Ryanair profit warning sends airline shares into a tailspin

European stocks buoyed by new Nafta trade pact between US, Canada and Mexico

Ryanair’s profit warning sent aviation shares into a tailspin as European stocks rose generally on news of a US-Canada-Mexico trade pact.


Ryanair dominated market news with a warning that strikes and high fuel prices could leave profits at €1.1 billion-€1.2 billion for the current financial year instead of the expected €1.25 billion-€1.35 billion.

The airline’s shares plunged 12.5 per cent to €11.48, with the stock falling to a one-year low of €11.335 at one point. Investors offloaded 13.2 million Ryanair shares in Dublin.

Bank of Ireland came under pressure during the day, dropping as much as 1.6 per cent to €6.49 before rallying strongly ahead of the close to end the day at €6.58.


Dealers said reports of An Post and credit unions entering the Republic's home loan market affected the stock.

Insurer FBD climbed 3.45 per cent to €10.50 after announcing that it intended to repay Fairfax’s convertible bond for €86 million. The underwriter will raise €50 million through issuing a new subordinated bond.


Ryanair rival Easyjet slid 7per cent to 1,222 pence sterling after the Irish carrier's profit warning. Aer Lingus and British Airways parent, International Consolidate Airlines' Group dropped 2.57 per cent to 643.2p.

Traders noted that investors feared Ryanair would cut prices aggressively to counter the consequences of industrial action, with a knock-on effect on competitors, while rising oil prices left the entire aviation sector looking vulnerable.

Dublin-based oil and technology distributor DCC gained 2.87 per cent to 7,165. Grocer Tesco fell 1.3 per cent to 236.7p after the UK's Financial Conduct Authority fined its banking arm £16.4 million for failings linked to a cyber attack last year.

Royal Mail shares collapsed as the firm issued an afternoon profit warning after it failed to meet cost-saving targets. In an unscheduled trading update for the half year to September 23rd, Royal Mail said that it expected group adjusted operating profit to be in the range of £500 million-£550 million, compared with £694 million last year. The news sent shares plummeting as much as 20 per cent before closing down 18 per cent, a fall of 85.7p to 391.4p.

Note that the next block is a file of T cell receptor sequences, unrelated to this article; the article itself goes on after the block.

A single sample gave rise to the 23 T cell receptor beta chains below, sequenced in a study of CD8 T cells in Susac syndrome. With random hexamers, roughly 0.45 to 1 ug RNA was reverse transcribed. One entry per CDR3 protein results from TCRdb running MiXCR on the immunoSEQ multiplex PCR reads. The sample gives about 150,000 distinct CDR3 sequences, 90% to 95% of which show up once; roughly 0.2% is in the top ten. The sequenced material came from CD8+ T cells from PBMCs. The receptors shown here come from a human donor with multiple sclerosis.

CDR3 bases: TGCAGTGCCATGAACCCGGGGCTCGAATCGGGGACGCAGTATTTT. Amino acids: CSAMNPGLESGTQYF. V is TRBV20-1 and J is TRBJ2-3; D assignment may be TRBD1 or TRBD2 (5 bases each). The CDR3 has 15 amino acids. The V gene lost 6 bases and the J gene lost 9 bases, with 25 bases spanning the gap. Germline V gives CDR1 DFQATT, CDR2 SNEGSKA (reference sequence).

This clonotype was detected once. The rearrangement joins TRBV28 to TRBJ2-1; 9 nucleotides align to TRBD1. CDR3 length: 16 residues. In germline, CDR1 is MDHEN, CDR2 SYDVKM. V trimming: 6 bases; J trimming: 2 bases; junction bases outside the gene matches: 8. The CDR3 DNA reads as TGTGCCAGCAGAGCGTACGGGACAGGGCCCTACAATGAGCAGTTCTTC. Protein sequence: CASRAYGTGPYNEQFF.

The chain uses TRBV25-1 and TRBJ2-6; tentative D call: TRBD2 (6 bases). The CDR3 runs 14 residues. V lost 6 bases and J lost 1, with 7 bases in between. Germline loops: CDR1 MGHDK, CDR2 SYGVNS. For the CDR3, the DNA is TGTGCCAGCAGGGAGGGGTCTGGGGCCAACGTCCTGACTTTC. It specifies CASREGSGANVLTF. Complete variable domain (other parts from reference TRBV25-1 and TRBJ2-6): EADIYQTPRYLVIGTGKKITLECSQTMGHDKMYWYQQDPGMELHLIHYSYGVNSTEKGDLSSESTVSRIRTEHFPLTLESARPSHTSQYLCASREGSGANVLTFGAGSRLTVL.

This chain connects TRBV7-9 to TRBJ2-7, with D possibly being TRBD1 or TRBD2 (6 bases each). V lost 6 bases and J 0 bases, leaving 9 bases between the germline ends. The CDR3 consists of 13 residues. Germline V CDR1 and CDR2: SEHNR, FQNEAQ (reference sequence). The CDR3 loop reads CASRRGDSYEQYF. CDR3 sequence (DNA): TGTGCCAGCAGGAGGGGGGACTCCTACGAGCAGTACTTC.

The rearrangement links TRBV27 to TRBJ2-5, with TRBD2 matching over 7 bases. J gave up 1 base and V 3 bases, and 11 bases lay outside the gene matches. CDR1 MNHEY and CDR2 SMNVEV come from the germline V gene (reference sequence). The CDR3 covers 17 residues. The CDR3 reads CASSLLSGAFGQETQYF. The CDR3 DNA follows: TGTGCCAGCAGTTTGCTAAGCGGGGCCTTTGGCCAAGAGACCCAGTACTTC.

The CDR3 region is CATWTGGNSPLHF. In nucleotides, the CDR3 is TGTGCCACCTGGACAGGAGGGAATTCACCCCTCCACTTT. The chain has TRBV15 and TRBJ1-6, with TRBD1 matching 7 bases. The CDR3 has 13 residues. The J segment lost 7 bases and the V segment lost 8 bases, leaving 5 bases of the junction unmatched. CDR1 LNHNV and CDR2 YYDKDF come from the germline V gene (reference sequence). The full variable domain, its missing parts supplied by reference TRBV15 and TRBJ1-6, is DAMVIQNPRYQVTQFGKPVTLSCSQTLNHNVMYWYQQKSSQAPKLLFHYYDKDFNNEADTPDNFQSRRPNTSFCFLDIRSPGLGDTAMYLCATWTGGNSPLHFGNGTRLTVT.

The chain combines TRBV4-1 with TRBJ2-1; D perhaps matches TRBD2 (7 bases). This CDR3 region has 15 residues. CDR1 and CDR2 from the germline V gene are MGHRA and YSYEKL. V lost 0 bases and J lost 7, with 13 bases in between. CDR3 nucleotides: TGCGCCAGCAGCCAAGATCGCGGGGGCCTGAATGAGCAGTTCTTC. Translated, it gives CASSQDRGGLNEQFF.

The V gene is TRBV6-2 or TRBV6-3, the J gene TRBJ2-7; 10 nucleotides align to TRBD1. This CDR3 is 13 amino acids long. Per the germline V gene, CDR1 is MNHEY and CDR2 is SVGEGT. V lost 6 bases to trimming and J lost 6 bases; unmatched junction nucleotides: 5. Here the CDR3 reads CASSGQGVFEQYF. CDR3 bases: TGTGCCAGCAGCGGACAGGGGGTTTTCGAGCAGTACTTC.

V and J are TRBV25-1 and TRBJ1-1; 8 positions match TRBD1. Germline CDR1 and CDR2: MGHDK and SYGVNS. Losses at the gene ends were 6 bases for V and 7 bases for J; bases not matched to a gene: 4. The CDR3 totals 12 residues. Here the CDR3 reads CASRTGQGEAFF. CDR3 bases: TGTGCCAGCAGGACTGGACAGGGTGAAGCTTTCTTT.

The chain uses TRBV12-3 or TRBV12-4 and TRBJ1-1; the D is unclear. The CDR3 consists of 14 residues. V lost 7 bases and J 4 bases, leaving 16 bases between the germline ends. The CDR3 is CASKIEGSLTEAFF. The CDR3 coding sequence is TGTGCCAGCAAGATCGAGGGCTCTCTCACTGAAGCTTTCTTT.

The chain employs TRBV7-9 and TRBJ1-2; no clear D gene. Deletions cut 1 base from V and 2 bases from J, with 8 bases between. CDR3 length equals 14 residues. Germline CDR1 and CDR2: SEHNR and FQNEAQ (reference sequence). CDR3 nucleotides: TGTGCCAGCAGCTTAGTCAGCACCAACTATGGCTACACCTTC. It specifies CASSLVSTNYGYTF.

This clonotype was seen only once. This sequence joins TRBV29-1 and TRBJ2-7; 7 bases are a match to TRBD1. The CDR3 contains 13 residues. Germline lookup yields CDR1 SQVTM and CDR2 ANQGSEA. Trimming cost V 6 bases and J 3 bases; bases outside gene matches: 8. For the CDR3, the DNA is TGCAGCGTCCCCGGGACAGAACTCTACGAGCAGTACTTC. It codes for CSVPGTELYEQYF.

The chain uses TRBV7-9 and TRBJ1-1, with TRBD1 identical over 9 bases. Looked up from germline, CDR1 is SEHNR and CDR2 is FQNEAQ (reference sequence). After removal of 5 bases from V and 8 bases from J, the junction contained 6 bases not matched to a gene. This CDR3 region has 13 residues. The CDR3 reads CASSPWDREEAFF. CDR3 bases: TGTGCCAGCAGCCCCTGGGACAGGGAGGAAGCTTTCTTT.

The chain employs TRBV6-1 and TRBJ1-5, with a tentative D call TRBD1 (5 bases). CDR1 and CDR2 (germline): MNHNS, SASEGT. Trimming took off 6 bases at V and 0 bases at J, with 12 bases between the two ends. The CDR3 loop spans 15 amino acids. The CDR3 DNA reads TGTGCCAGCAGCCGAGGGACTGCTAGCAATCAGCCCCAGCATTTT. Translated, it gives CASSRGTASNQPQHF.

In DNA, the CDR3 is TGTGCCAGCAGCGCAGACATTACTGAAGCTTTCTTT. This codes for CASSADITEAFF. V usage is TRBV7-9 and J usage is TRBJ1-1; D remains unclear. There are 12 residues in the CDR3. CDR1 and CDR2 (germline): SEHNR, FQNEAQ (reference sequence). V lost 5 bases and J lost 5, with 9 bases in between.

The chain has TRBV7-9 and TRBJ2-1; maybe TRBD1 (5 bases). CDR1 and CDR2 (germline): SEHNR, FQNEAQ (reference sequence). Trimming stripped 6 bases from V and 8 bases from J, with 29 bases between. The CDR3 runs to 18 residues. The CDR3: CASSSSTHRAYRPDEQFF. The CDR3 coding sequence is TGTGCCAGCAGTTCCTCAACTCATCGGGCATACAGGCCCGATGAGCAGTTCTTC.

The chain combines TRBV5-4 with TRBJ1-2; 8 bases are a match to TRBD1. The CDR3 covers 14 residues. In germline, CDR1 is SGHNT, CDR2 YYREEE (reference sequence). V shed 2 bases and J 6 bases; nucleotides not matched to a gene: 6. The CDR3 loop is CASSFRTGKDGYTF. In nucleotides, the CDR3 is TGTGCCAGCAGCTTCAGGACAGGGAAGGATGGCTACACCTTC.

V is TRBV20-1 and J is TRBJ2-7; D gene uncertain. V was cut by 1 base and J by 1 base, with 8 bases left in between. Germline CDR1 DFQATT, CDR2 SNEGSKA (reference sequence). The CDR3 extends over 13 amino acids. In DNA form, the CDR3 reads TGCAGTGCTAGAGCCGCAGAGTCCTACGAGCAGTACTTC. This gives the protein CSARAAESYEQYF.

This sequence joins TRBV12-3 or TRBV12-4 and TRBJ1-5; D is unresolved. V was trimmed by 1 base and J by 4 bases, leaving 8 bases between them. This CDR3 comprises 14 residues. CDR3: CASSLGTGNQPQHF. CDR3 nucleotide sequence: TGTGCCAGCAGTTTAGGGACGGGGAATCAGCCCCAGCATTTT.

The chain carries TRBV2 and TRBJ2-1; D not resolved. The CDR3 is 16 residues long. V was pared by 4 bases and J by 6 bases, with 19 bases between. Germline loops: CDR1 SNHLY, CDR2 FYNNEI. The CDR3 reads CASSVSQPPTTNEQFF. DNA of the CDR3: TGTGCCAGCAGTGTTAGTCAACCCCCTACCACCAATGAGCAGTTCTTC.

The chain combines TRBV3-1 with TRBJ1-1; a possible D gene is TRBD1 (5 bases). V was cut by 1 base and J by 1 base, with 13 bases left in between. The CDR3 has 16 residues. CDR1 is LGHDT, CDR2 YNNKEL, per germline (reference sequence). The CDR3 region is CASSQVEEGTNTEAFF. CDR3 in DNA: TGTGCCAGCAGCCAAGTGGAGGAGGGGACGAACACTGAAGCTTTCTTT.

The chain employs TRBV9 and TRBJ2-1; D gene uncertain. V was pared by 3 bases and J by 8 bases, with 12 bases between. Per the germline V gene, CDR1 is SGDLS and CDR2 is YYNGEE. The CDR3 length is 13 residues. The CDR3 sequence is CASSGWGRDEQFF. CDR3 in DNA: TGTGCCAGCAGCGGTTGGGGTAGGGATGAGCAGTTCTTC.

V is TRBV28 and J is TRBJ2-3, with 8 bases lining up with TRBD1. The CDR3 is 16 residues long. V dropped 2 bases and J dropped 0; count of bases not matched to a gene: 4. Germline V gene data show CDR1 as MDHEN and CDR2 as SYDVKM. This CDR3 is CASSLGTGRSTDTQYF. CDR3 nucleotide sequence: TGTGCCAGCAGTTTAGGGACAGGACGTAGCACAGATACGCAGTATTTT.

Irish-Swiss baker Aryzta climbed as much as 30 per cent after reporting a €470 million loss for the 12 months ended July 31st, but saying it expected the troubled business to stabilise in the current financial year.

However, it surrendered some of those gains when its biggest shareholder, Cobas, questioned plans to raise €800 million. The maker of McDonald's burger buns and owner of La Brea Bakery ended the day 15.16 per cent ahead at 9.48 Swiss Francs in Zurich.

Air France KLM fell 3.99 per cent to €8.61 as Ryanair’s profit warning helped focus investors’ attention on the impact of rising oil on airlines’ earnings.

Fresenius shares topped the Stoxx index with an 8.3 per cent gain after a Delaware judge ruled the German healthcare group could walk away from its $4.75 billion deal for US drugmaker Akorn Inc and rejected Akorn's claim that the merger agreement had been breached.

Linde jumped 6.2 per cent after the German industrial gases maker received approval for its proposed $83 billion merger with Praxair from the Chinese antitrust authorities.


Wall Street got off to a strong start of the fourth quarter on Monday, with industrials and automotive stocks rallying after a last-minute deal to salvage the North American Free Trade Agreement.

Auto maker Ford jumped 1.6 per cent while General Motors gained 1.3 percent. General Electric soared 9.6 per cent and was set for its best day in 3½ years, after replacing chief executive John Flannery with board member Larry Culp.

Tesla shares soared 16.1 per cent as signs it had met targets for quarterly production numbers added to relief at chief executive Elon Musk settling a lawsuit with regulators that could have forced him out. – Additional reporting: Reuters

Barry O'Halloran

Barry O'Halloran

Barry O’Halloran covers energy, construction, insolvency, and gaming and betting, among other areas